Team USA named Jonathan Quick as their starter for the World Cup of Hockey on Thursday, placing Ben Bishop and Cory Schneider behind the 2014 Olympic starter. While many bemoan the fact that Schneider, arguably one of the best goaltenders in the league is a healthy scratch, New Jersey Devils fans should be thrilled.
Of the three netminders, it’s Schneider that will likely have the biggest impact on his team’s success. New Jersey will need him more than ever, and his lack of playing time in the World Cup of Hockey will give the Massachusetts native more time to rest and allow him to be less fatigued throughout New Jersey’s season.
Schneider is immensely valuable to the Devils in the same sense that Henrik Lundqvist is to the New York Rangers and Carey Price is to the Montreal Canadiens. Both Lundqvist and Price will be starting for their respective nations, meaning in addition to the Pre-Tournament games they’ve already played, each of the goalies will play in at least three more games, likely more, considering the talent level of their countries.
While Lundqvist and Price are playing intense, post-season style hockey over the next few weeks, Schneider will have the best seat in the house without playing at all. He won’t go through the grueling routines Lundqvist and Price must, he’ll be able to practice but not be fatigued, and he will be able to come to the Devils as fresh as ever.
Other than the trio all being starters for their respective teams, each of the three plays behind below-average defenses. Lundqvist, Price, and Schneider are all counted on to carry their defenses and often their teams in general, as they receive little to no help.
While the Rangers made the postseason and the Canadiens started off as the Eastern Conference elite before Price was hurt, the Devils quietly floated along as a fringe-playoff team with Schneider leading the way.
Schneider posted a 0.924 save percentage before getting hurt in March, leading New Jersey to having only two fewer wins than the eventual Stanley Cup champion Pittsburgh Penguins. New Jersey was consistently in the race until Schneider went down, finishing with a 27-25-6 record with Schneider in net, and a 11-11-2 record without their lead backstopper.
Worryingly, New Jersey’s defense was among the worst in the NHL last season. New Jersey rode Schneider for good reason, as their leading “offensive” defenseman, Damon Severson, tallied just 21 points. There was a tremendous lack of puck movement in addition to a horrifying inability to keep the puck out of the team’s own zone.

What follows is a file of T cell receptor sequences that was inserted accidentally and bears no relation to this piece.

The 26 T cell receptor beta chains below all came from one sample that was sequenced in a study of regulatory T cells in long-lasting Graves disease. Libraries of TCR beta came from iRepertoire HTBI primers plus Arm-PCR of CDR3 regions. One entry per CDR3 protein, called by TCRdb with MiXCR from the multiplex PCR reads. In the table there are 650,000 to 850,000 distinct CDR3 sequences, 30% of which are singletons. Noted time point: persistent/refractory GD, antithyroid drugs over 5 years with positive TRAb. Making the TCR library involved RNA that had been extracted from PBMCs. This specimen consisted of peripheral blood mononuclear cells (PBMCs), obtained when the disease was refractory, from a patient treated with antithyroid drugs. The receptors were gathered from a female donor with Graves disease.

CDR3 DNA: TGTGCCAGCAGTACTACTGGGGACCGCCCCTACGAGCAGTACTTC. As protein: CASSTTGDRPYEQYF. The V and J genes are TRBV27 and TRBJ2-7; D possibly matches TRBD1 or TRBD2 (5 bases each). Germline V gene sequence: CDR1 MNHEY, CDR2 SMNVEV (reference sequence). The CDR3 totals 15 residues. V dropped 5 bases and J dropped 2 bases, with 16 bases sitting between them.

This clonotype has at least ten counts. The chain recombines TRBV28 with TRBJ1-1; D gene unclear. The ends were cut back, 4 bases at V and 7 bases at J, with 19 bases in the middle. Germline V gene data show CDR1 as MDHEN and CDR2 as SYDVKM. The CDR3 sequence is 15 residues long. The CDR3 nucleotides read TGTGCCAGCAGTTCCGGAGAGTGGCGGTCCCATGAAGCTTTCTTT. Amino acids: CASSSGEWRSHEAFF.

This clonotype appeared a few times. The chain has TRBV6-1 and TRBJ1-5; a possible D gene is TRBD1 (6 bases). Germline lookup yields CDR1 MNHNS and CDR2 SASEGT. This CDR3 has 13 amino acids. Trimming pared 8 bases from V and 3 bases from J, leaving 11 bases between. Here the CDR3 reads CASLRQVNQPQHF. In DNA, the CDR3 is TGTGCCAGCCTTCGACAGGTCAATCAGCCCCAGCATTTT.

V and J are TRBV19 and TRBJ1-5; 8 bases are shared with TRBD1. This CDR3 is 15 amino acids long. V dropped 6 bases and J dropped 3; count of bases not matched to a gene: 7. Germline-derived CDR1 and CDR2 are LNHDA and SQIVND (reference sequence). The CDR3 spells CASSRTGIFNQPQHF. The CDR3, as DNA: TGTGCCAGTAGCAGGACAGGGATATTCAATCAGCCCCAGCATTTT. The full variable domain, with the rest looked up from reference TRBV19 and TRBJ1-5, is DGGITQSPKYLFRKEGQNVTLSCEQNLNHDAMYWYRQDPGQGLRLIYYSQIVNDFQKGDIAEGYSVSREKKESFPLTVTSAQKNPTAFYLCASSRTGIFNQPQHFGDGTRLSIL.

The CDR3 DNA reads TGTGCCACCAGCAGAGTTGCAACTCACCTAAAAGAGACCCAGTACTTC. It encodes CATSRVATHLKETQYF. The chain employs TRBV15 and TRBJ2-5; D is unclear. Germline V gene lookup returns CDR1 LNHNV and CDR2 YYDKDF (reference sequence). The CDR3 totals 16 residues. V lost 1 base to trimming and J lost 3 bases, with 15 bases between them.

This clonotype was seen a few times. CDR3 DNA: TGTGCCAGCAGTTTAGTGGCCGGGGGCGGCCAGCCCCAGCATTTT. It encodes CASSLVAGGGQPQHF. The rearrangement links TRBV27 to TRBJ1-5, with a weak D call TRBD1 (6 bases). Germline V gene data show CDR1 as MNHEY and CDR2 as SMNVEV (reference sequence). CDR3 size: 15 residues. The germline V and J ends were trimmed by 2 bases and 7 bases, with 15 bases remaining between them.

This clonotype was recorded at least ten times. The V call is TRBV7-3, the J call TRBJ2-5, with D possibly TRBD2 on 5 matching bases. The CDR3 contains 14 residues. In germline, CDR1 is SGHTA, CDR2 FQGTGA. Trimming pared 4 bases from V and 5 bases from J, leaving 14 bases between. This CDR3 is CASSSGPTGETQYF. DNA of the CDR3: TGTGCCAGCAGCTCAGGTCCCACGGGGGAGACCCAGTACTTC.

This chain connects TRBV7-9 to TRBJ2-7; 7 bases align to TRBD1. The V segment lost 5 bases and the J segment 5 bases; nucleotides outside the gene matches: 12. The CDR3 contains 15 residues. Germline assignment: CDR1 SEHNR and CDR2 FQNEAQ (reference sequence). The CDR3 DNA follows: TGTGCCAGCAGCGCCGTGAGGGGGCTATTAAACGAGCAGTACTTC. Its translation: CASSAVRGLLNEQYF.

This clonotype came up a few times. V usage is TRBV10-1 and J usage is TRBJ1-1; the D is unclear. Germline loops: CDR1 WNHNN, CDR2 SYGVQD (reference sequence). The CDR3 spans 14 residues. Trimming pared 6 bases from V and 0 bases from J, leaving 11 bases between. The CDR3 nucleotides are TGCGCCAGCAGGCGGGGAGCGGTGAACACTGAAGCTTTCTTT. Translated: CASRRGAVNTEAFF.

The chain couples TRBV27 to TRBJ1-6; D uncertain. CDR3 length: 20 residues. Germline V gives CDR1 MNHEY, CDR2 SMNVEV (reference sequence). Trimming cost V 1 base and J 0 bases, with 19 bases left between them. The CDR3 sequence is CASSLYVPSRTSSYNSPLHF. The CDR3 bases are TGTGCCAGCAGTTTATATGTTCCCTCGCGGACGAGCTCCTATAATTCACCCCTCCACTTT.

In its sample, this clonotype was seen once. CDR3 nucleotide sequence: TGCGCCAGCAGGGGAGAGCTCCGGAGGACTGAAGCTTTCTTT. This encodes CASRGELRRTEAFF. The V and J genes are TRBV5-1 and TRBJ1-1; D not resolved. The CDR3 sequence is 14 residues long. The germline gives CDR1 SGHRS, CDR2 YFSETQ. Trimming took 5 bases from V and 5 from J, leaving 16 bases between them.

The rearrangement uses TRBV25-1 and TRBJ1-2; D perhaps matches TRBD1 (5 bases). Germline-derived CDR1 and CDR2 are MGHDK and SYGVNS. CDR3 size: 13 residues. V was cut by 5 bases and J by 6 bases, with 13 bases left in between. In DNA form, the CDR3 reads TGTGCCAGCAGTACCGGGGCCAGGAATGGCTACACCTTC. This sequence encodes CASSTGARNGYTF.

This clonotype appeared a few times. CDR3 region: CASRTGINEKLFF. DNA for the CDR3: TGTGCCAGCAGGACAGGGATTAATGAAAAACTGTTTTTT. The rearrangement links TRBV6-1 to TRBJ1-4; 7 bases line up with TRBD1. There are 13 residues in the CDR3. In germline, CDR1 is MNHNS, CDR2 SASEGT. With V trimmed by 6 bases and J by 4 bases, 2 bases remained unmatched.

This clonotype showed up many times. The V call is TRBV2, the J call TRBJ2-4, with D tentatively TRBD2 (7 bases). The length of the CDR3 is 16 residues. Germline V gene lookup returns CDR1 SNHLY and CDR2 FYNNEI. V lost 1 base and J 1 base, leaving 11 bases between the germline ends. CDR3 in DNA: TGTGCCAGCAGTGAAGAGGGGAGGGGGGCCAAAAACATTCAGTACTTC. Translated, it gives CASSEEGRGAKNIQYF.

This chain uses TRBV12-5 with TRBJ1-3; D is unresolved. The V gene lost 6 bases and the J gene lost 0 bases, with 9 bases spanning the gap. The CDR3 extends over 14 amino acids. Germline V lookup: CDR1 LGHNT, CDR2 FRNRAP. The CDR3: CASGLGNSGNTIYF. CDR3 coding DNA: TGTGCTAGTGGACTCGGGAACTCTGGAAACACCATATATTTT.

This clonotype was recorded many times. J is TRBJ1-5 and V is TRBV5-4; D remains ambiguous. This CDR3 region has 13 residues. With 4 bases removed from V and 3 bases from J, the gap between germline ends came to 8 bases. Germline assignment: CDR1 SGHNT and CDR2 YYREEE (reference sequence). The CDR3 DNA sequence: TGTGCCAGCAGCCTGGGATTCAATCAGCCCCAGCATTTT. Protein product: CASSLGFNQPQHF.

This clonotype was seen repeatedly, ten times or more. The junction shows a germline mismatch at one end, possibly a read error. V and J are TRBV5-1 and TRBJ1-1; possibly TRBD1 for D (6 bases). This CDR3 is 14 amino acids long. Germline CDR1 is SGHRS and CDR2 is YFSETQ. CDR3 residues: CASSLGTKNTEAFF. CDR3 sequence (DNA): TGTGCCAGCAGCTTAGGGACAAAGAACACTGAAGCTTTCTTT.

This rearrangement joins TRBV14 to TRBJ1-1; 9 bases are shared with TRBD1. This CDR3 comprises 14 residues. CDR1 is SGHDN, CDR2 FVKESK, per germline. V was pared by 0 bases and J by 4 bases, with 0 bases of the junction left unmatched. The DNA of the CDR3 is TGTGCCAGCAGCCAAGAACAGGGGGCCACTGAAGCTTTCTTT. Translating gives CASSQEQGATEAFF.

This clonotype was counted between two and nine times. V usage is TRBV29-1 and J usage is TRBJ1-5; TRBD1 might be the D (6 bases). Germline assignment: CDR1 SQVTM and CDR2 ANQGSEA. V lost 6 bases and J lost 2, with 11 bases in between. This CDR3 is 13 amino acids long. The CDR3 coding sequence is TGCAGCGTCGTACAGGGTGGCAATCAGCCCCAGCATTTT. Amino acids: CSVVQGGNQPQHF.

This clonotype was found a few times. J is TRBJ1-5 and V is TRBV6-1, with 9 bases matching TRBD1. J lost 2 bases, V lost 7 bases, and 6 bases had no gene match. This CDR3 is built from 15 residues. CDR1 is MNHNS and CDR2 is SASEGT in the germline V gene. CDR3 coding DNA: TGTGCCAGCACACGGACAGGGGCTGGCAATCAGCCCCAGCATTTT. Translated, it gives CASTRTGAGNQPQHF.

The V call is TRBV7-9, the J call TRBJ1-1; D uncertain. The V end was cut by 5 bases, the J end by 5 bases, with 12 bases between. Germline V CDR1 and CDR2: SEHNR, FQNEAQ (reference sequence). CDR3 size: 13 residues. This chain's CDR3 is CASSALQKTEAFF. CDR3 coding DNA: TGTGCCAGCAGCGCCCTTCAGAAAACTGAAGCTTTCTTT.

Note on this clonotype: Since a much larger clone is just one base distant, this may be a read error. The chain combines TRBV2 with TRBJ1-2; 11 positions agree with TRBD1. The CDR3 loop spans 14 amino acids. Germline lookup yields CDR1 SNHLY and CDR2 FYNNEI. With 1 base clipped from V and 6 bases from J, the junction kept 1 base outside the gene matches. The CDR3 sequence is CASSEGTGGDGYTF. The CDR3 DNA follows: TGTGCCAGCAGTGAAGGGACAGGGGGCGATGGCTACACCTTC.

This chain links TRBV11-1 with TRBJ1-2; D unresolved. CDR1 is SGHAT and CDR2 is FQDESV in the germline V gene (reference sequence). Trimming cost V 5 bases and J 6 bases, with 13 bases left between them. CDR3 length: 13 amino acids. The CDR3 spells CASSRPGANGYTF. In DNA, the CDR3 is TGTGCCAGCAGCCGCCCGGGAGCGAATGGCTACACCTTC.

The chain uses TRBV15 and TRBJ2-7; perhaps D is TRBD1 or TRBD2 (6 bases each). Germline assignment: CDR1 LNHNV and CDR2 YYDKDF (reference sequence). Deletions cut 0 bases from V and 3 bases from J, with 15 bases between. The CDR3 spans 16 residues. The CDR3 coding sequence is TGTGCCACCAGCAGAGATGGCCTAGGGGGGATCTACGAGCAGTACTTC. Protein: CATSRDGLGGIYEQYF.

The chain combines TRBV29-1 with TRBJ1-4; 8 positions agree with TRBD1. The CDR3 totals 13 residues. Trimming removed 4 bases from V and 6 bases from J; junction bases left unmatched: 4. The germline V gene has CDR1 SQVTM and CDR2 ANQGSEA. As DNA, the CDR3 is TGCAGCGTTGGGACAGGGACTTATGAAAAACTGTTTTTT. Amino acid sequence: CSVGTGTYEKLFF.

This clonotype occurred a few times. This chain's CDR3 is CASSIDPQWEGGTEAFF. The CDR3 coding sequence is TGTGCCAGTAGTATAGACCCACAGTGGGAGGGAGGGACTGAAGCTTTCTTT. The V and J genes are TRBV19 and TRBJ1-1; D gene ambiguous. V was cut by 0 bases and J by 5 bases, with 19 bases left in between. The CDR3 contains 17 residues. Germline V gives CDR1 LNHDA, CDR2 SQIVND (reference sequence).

Severson led the Devils defense in the possession game, posting 48.5 Corsi For percentage. No Devils defenseman finished with an even or better even strength Corsi For percentage, and two of the regular defensemen — Adam Larsson and John Moore — finished with below 45 percent clips. Schneider was under constant barrage from the opposition. New Jersey finished with the third worst Shots For percentage of all NHL teams, and their defense has only worsened this offseason.
While Adam Larsson wasn’t a key piece of the possession game, he did have one significant upside. Larsson’s 56 percent Goals For percentage led the Devils defense, but New Jersey dealt him to the Edmonton Oilers this offseason. He has been replaced by Ben Lovejoy, a career bottom pairing defenseman who is best known for his penalty killing ability.
Eric Gelinas, another productive defenseman during Schneider’s time, was dealt to the Colorado Avalanche at the trade deadline. Since New Jersey hasn’t been a playoff team during his tenure yet, Schneider has been forced to adapt to weaker and weaker defense throughout the year as the Devils “sell” their assets.
Starting in the World Cup of Hockey likely would have been a tremendous experience for Cory Schneider. Unfortunately for him, Quick and Bishop seem to be favored by the coaching staff, and fortunately for the Devils, the player they rely on the most will not be taking extra reps this September.
Instead, New Jersey will have their leader rested and relaxed come October, giving them the advantage over other teams with similar defensive woes.
Stats via Hockey Analysis